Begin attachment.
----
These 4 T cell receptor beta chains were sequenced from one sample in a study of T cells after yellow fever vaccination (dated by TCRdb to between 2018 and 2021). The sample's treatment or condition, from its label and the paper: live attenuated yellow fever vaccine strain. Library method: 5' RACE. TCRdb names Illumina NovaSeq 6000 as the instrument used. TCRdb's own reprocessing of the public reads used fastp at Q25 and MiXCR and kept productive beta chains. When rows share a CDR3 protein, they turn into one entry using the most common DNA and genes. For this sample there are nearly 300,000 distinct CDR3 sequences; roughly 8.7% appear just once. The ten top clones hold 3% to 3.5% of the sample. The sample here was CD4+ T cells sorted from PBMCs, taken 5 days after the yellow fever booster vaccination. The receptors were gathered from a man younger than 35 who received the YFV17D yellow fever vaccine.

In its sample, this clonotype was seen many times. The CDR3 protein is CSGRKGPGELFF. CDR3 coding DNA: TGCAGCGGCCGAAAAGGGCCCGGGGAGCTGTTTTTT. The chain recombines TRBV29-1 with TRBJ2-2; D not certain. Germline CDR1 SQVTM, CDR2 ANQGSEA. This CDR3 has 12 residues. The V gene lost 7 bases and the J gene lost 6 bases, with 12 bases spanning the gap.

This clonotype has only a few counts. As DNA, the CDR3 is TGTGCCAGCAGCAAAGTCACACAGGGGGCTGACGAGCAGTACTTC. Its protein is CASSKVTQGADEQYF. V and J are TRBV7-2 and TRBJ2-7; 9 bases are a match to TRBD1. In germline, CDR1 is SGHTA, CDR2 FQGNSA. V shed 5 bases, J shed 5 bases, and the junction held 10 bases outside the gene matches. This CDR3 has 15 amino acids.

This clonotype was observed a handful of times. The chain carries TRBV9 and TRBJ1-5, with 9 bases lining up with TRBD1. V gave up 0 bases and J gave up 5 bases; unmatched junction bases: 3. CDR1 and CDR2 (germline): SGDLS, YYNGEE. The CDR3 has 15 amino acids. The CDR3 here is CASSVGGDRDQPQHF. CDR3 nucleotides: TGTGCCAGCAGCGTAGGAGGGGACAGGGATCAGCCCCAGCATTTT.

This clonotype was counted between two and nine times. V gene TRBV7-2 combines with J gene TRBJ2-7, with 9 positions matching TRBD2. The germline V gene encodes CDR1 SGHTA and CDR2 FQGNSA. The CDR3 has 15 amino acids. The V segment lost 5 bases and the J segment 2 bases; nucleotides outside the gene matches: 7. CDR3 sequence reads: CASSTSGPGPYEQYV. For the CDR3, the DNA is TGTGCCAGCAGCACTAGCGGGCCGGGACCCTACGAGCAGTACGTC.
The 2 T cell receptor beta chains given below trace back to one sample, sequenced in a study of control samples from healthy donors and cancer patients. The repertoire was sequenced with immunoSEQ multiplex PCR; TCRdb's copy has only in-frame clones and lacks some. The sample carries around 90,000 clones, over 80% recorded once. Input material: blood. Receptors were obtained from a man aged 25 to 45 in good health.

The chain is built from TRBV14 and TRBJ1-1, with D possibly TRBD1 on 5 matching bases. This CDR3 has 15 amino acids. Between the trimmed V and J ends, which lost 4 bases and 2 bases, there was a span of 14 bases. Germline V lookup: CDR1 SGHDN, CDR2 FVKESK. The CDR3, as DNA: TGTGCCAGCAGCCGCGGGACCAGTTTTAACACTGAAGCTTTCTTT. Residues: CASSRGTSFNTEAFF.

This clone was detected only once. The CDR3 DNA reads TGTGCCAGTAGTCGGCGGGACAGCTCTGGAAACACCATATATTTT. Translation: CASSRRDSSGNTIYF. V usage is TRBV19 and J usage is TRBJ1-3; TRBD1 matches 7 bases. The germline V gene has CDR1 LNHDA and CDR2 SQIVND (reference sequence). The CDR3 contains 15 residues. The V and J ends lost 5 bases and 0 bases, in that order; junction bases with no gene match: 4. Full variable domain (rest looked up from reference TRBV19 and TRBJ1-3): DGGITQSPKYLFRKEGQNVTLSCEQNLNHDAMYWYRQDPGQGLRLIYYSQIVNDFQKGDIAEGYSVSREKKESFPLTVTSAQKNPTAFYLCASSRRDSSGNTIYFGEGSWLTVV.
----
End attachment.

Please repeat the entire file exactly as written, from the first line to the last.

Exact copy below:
These 4 T cell receptor beta chains were sequenced from one sample in a study of T cells after yellow fever vaccination (dated by TCRdb to between 2018 and 2021). The sample's treatment or condition, from its label and the paper: live attenuated yellow fever vaccine strain. Library method: 5' RACE. TCRdb names Illumina NovaSeq 6000 as the instrument used. TCRdb's own reprocessing of the public reads used fastp at Q25 and MiXCR and kept productive beta chains. When rows share a CDR3 protein, they turn into one entry using the most common DNA and genes. For this sample there are nearly 300,000 distinct CDR3 sequences; roughly 8.7% appear just once. The ten top clones hold 3% to 3.5% of the sample. The sample here was CD4+ T cells sorted from PBMCs, taken 5 days after the yellow fever booster vaccination. The receptors were gathered from a man younger than 35 who received the YFV17D yellow fever vaccine.

In its sample, this clonotype was seen many times. The CDR3 protein is CSGRKGPGELFF. CDR3 coding DNA: TGCAGCGGCCGAAAAGGGCCCGGGGAGCTGTTTTTT. The chain recombines TRBV29-1 with TRBJ2-2; D not certain. Germline CDR1 SQVTM, CDR2 ANQGSEA. This CDR3 has 12 residues. The V gene lost 7 bases and the J gene lost 6 bases, with 12 bases spanning the gap.

This clonotype has only a few counts. As DNA, the CDR3 is TGTGCCAGCAGCAAAGTCACACAGGGGGCTGACGAGCAGTACTTC. Its protein is CASSKVTQGADEQYF. V and J are TRBV7-2 and TRBJ2-7; 9 bases are a match to TRBD1. In germline, CDR1 is SGHTA, CDR2 FQGNSA. V shed 5 bases, J shed 5 bases, and the junction held 10 bases outside the gene matches. This CDR3 has 15 amino acids.

This clonotype was observed a handful of times. The chain carries TRBV9 and TRBJ1-5, with 9 bases lining up with TRBD1. V gave up 0 bases and J gave up 5 bases; unmatched junction bases: 3. CDR1 and CDR2 (germline): SGDLS, YYNGEE. The CDR3 has 15 amino acids. The CDR3 here is CASSVGGDRDQPQHF. CDR3 nucleotides: TGTGCCAGCAGCGTAGGAGGGGACAGGGATCAGCCCCAGCATTTT.

This clonotype was counted between two and nine times. V gene TRBV7-2 combines with J gene TRBJ2-7, with 9 positions matching TRBD2. The germline V gene encodes CDR1 SGHTA and CDR2 FQGNSA. The CDR3 has 15 amino acids. The V segment lost 5 bases and the J segment 2 bases; nucleotides outside the gene matches: 7. CDR3 sequence reads: CASSTSGPGPYEQYV. For the CDR3, the DNA is TGTGCCAGCAGCACTAGCGGGCCGGGACCCTACGAGCAGTACGTC.
The 2 T cell receptor beta chains given below trace back to one sample, sequenced in a study of control samples from healthy donors and cancer patients. The repertoire was sequenced with immunoSEQ multiplex PCR; TCRdb's copy has only in-frame clones and lacks some. The sample carries around 90,000 clones, over 80% recorded once. Input material: blood. Receptors were obtained from a man aged 25 to 45 in good health.

The chain is built from TRBV14 and TRBJ1-1, with D possibly TRBD1 on 5 matching bases. This CDR3 has 15 amino acids. Between the trimmed V and J ends, which lost 4 bases and 2 bases, there was a span of 14 bases. Germline V lookup: CDR1 SGHDN, CDR2 FVKESK. The CDR3, as DNA: TGTGCCAGCAGCCGCGGGACCAGTTTTAACACTGAAGCTTTCTTT. Residues: CASSRGTSFNTEAFF.

This clone was detected only once. The CDR3 DNA reads TGTGCCAGTAGTCGGCGGGACAGCTCTGGAAACACCATATATTTT. Translation: CASSRRDSSGNTIYF. V usage is TRBV19 and J usage is TRBJ1-3; TRBD1 matches 7 bases. The germline V gene has CDR1 LNHDA and CDR2 SQIVND (reference sequence). The CDR3 contains 15 residues. The V and J ends lost 5 bases and 0 bases, in that order; junction bases with no gene match: 4. Full variable domain (rest looked up from reference TRBV19 and TRBJ1-3): DGGITQSPKYLFRKEGQNVTLSCEQNLNHDAMYWYRQDPGQGLRLIYYSQIVNDFQKGDIAEGYSVSREKKESFPLTVTSAQKNPTAFYLCASSRRDSSGNTIYFGEGSWLTVV.